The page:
2. The rear sprocket is out of round
  3. The chain is binding or is not of a single, consistent pitch

To isolate the specific problem, set the bike on a stand, or if it only happens on the ground, leave it there. Rotate the wheel or roll the bike and watch for the tight spot. Mark the position of the front sprocket, rear sprocket, and chain with anything suitable, and rotate it until the tight spot returns. By looking at your marks, you should be able to tell which one the spot is synchronized with.

If the mark on the rear sprocket is in the same position each time it gets tight, your problem is a defective, or improperly mounted rear sprocket. Likewise with the front. If it's the chain, I would be quite surprised, since you said it was new.

Either way, on any unfamiliar bike, you should always check the accuracy of the axle blocks by doing a more advanced alignment check, and be sure on the '09 that you give it as much slack as the manual calls for. If you think it looks loose, it's probably right:

http://www.thumpertalk.com/forum/showthread.php?p=4584448#post4584448

thanks gray, i was hoping you would respond. anyways, i took your advice and marked the front and rear sprocket as well as the chain. it seems the problem lies with the new rear sprocket. the tight spot is consistant with the marks on every rotation.

does that mean the sprocket is ovaled out or that its not mounted flat on the hub? i made sure to do the cris-cross pattern when putting it on

I ran into the same problem on my 08, and I used the measuring techniques found on this forum. But, I recently tried a set of FTD axle blocks. These are just like the zip-ty axle blocks in the sense that they are one piece with the axle adjuster bolts. I have found that their marks perfectly align the rear wheel and do not require measuring in order to get the wheel strait.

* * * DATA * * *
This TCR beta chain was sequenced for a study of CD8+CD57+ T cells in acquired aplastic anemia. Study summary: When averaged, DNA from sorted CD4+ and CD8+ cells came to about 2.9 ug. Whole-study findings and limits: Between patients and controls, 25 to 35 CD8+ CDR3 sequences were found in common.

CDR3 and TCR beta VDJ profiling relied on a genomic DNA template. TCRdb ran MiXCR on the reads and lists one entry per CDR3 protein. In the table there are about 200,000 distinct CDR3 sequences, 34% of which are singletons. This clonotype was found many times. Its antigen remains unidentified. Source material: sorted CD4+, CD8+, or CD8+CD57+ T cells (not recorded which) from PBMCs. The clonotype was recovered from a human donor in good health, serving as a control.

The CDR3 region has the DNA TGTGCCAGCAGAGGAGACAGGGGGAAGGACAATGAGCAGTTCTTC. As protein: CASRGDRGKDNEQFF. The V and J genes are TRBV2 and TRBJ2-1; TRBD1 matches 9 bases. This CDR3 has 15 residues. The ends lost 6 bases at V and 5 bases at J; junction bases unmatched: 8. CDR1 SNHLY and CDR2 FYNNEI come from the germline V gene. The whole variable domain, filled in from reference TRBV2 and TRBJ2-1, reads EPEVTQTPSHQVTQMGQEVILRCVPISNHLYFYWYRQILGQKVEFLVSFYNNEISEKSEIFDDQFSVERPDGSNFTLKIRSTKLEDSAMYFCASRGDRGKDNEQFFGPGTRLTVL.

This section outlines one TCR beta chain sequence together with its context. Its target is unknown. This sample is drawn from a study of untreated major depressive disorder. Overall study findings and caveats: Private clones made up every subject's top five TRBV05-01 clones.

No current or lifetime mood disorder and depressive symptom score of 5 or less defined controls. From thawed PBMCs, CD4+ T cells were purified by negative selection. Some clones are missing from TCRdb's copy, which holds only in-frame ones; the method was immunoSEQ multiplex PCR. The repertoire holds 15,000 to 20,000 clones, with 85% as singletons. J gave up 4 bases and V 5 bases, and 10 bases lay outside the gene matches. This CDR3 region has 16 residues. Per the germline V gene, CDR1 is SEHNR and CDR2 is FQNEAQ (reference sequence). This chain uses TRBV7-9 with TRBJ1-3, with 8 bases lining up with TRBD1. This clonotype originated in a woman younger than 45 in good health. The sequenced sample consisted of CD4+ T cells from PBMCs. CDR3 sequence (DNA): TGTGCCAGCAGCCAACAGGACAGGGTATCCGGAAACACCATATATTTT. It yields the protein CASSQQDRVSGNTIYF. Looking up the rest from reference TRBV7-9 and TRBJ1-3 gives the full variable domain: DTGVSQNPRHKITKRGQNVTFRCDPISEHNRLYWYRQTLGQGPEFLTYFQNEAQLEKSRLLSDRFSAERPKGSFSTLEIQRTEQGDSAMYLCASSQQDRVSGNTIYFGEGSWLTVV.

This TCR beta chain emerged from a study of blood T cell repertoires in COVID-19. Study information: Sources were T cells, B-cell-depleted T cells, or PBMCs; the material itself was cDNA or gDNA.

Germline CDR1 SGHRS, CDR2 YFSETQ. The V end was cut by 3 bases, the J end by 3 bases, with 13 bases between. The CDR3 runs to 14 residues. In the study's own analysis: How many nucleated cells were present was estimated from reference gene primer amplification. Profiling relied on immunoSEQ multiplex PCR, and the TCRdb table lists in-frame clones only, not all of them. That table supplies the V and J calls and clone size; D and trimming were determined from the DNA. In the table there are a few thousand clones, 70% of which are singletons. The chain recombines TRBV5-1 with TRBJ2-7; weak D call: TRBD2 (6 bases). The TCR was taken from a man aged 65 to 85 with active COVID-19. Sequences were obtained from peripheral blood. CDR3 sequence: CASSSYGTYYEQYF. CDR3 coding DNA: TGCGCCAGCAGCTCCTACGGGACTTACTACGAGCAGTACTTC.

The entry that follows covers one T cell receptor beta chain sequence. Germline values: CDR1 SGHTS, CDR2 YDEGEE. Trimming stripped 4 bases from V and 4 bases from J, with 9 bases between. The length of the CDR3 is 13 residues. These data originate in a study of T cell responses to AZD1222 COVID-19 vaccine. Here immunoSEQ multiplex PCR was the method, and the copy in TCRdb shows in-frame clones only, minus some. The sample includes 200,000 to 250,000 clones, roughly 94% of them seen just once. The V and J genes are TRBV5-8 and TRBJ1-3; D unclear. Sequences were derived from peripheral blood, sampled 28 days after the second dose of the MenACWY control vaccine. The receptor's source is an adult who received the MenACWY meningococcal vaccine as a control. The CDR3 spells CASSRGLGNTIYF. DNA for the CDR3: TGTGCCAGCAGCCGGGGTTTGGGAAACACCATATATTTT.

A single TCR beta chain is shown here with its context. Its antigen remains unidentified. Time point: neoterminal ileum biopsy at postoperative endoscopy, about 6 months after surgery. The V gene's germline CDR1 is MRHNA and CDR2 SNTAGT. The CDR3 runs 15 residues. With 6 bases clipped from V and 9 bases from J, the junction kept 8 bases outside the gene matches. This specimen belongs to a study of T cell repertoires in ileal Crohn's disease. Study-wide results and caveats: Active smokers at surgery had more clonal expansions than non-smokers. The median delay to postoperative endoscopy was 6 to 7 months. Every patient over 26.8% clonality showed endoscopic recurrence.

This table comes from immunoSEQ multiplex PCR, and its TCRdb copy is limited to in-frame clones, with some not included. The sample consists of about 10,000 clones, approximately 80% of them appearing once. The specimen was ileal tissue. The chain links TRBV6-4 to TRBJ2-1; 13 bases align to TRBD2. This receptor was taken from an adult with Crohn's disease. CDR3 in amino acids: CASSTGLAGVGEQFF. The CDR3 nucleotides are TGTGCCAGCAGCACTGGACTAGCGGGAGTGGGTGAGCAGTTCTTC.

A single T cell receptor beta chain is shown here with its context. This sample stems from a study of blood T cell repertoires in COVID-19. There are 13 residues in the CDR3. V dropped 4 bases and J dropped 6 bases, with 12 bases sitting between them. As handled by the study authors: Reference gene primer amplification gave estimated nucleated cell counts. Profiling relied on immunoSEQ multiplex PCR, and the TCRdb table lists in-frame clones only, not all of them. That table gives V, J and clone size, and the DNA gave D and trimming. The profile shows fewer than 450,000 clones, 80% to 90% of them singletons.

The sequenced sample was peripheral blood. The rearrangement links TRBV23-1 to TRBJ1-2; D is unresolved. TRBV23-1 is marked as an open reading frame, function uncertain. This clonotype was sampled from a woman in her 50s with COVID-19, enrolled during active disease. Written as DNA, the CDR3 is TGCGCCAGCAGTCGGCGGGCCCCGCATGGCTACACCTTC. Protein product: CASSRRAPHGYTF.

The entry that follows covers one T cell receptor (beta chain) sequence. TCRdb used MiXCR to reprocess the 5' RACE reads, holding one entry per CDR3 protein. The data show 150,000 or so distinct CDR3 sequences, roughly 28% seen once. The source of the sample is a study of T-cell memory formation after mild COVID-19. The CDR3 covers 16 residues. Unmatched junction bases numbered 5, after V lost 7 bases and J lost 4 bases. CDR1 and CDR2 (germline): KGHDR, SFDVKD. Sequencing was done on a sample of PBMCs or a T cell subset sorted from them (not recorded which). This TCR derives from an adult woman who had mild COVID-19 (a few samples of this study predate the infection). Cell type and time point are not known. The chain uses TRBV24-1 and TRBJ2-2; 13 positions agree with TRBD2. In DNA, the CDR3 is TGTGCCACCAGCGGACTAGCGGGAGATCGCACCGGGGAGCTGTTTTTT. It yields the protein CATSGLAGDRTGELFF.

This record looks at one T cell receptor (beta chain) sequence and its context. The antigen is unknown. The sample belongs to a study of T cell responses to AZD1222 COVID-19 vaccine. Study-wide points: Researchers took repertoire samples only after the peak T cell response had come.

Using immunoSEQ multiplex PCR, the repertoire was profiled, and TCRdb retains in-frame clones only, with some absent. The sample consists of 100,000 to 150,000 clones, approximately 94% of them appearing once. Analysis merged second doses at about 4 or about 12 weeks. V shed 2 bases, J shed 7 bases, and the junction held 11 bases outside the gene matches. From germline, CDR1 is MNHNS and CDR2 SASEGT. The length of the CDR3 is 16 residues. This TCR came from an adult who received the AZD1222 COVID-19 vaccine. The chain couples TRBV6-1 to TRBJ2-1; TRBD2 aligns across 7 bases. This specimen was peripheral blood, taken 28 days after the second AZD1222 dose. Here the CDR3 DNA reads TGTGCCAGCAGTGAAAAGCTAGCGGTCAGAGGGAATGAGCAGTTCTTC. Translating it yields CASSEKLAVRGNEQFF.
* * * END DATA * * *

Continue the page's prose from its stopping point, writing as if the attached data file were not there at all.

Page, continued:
With the chain off, you can determine if the sprocket is running flat or round. If it's not flat, it could be something you did. But it would be, it seems to me, difficult to make a mistake that caused the sprocket to be mounted off center, but if you find the sprocket eccentric, then check the ID of the sprocket and/or the OD of the mounting flange on the hub to make sure it isn't out of round. It shouldn't be, unless you ran the chain really tight on your old setup, and bent it landing a jump.

If the hub flange looks good, it's probably a defective sprocket.

its hard to tell if the sprocket is round or not by looking at it.

the OD of the mouting flange is 130mm all the way around so thats not the problem. it must be the sprocket, but i want to have proof before i go return it. do u have a precise way of measuring it? i'm having a hard time finding a spot to take a measuremnt from with the teeth being there.

i also checked the ID of the sprocket and found that it was out of round by .4mm. is that enough to cause my problem?

The mounting flange is round, but is it concentric? Bolt the wheel in and spin it against a fixed reference. Likewise, with the sprocket in place, spin the hub and sight to a fixed point on the swing arm vs. the low point of the valley between teeth.

You should be able to measure with a caliper the distance from the sprocket ID to the low point of several teeth, also.